Three characteristics of a good company director

24 May 2023
The rise of ESG, public demands for corporate transparency, new regulations and other factors have made sound corporate governance more important than ever for organisations looking to lower risk. Anyone developing a corporate governance strategy must understand the importance of directors, directors’ duties and responsibilities, and what makes a good director.

This article summarises three essential characteristics of a good company director. The observations are based on years of experience providing related information and advice to clients and  address some critical factors at a high level.

A good director should of course possess more than three characteristics. We address some other beneficial traits at the end of the article to help organisations looking to evaluate their existing board members or searching for new directors to enhance their business.

Leadership skills

Above all, a good director must have good leadership skills. As a member of the board of directors, a director helps outline an organisation’s purpose, tenor and strategic direction. They have duties and responsibilities and must manage the company’s operations in a compliant, professional way.

Directors should lead by example and set the tone from the top. They must be able to help manage the business and deal confidently with stakeholders — including shareholders, employees, suppliers and customers — continually balancing their diverse needs.

Effective communication is essential to good leadership. Successful company directors should be able to articulate complex directives and metrics to managers and executives, imparting a shared vision and path to achieving desired outcomes. 

Good leadership also involves empowering others. A director should be willing to step aside after developing and communicating a strategy and allow others (perhaps with more specialist skills) the autonomy to be successful. Adam Nash served as the president and CEO of Wealthfront, a California-based online financial management firm. He believes metrics set by directors are critical to enabling employees to unilaterally make decisions that align with a company’s mission.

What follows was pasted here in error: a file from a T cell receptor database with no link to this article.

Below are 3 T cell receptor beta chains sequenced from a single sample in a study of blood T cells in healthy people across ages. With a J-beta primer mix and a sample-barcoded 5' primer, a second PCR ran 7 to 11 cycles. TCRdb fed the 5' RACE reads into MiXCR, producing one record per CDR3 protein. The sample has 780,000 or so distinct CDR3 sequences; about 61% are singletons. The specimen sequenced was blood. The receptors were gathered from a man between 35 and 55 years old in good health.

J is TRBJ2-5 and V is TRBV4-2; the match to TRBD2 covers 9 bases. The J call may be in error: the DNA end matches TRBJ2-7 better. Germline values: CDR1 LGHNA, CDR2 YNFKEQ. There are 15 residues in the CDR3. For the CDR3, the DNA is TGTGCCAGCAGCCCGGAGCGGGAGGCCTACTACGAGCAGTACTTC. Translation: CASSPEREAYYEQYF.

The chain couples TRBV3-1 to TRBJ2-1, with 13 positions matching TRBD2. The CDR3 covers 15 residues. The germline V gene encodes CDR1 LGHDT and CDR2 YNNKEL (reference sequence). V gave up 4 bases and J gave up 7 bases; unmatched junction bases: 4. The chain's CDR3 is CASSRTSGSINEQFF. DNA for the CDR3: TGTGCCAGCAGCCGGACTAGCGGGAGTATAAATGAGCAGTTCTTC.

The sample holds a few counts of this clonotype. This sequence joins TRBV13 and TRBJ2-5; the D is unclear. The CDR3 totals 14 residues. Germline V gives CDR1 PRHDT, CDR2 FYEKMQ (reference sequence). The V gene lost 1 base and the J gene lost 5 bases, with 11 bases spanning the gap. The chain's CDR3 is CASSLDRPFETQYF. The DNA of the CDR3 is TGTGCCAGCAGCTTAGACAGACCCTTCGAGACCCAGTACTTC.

“Metrics are actually the way that you can harmonize a large number of people, whether it’s dozens or even thousands,” Nash told the New York Times. “That way, when they’re on their own and making their own decisions, they can be empowered to make those decisions because they know they’re aligned with the rest of the company.”

A good company director also proactively listens to others and fosters open communication among board members and external stakeholders. Besides their regular duties, directors lead in other ways, such as acting as organisational spokespersons, promoting organisational values, searching for potential board members, and concentrating on meeting the demands of stakeholders.

A team-first attitude

A good director must be a team player, which involves leading, empowering, and valuing diversity, equity and inclusion. All board members should be able to work well collectively, efficiently and effectively, as they’ll spend lots of time together and need mutual trust and respect. Remember Helen Keller’s observation: “Alone we can do so little; together we can do so much.”

While different personalities and perspectives strengthen a board, they can also present challenges. Any board will inevitably have some members who are more outgoing and provide their thoughts more readily than others. A good director will recognise this and foster a safe environment, with an atmosphere of goodwill in which all board members feel able to fully participate in developing strategy and running the company. A good director will also recognise that new board members may feel intimidated and need more attention than others to feel part of the team and contribute.